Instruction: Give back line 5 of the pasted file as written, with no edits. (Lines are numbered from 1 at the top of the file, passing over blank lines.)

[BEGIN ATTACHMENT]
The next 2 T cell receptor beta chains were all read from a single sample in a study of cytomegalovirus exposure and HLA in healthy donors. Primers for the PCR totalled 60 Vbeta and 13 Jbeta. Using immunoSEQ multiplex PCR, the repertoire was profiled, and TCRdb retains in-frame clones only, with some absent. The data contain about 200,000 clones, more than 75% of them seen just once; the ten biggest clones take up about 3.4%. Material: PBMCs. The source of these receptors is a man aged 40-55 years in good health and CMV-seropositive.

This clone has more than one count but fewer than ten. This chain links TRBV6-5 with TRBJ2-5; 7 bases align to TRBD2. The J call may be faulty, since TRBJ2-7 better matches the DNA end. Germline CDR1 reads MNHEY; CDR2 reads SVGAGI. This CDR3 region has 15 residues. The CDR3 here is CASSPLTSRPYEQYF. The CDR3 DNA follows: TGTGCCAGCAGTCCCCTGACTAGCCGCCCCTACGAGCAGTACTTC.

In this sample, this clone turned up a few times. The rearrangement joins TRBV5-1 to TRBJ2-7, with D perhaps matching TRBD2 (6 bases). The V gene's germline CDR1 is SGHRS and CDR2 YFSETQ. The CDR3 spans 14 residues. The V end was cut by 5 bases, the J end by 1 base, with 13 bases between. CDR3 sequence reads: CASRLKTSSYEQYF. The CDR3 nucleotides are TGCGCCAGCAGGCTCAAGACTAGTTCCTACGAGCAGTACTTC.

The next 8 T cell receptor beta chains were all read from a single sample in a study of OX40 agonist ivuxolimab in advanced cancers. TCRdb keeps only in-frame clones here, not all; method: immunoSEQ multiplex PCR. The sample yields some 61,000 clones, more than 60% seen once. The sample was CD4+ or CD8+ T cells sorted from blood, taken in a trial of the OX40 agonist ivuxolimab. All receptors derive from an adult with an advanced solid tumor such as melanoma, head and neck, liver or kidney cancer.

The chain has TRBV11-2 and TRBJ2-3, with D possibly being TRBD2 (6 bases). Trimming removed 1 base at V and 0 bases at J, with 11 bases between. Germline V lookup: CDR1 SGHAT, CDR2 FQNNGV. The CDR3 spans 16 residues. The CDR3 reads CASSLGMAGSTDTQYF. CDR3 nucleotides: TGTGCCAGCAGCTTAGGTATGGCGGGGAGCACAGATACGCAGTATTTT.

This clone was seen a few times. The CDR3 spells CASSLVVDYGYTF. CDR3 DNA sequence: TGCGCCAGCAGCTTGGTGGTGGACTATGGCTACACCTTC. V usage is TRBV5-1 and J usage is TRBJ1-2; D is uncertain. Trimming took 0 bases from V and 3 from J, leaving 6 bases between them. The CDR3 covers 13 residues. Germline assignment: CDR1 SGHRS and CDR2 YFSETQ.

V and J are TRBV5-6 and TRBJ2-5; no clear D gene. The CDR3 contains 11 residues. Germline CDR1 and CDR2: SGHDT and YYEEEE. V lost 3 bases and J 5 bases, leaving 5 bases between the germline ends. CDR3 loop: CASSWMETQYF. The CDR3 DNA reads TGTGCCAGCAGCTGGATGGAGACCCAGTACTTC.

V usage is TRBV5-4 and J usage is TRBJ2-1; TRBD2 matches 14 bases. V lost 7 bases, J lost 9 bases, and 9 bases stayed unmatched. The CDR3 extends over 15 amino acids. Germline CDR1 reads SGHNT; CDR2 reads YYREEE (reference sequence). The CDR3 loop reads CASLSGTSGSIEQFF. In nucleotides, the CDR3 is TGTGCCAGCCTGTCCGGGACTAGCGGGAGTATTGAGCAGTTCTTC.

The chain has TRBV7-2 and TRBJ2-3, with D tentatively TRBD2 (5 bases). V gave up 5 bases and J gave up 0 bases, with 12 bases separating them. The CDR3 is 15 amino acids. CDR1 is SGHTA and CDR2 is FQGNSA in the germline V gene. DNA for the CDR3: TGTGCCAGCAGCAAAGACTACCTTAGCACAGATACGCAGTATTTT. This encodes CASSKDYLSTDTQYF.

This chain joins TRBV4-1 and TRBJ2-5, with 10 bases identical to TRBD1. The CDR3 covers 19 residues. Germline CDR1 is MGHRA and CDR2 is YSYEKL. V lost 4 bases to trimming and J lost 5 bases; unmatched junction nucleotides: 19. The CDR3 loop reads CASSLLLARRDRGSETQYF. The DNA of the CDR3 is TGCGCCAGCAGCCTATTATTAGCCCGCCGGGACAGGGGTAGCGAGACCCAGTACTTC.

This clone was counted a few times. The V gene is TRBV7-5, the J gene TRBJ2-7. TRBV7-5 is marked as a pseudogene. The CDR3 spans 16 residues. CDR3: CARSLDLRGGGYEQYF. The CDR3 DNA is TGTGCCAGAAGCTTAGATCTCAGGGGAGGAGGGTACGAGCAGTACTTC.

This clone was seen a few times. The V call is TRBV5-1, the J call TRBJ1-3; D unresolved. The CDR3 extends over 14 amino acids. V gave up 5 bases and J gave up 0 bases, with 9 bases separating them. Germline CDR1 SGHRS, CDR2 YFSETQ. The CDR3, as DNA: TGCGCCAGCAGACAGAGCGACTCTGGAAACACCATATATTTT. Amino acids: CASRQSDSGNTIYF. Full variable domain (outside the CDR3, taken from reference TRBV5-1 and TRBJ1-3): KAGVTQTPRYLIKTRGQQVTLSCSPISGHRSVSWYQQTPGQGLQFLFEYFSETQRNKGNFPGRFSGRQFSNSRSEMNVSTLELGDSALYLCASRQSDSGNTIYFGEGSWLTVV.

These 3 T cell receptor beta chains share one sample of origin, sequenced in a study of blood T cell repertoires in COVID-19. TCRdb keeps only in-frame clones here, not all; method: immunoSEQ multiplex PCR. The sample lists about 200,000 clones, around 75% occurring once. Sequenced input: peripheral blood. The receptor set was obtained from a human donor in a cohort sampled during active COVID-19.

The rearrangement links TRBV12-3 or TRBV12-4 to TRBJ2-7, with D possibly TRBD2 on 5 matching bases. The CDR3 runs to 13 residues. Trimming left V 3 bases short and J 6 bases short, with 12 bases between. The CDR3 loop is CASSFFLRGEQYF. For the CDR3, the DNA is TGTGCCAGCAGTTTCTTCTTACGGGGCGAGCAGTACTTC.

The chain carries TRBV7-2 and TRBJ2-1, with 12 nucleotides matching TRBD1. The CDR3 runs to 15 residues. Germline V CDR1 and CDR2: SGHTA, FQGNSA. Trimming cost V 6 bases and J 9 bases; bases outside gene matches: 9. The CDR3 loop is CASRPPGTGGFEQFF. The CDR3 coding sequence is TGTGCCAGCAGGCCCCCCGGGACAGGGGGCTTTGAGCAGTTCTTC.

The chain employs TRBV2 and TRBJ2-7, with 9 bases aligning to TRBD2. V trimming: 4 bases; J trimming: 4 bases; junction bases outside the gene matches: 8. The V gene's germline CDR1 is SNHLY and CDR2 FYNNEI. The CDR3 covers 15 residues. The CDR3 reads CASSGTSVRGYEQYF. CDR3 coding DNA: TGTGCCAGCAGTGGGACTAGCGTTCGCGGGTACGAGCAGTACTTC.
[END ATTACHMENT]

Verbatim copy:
The chain has TRBV11-2 and TRBJ2-3, with D possibly being TRBD2 (6 bases). Trimming removed 1 base at V and 0 bases at J, with 11 bases between. Germline V lookup: CDR1 SGHAT, CDR2 FQNNGV. The CDR3 spans 16 residues. The CDR3 reads CASSLGMAGSTDTQYF. CDR3 nucleotides: TGTGCCAGCAGCTTAGGTATGGCGGGGAGCACAGATACGCAGTATTTT.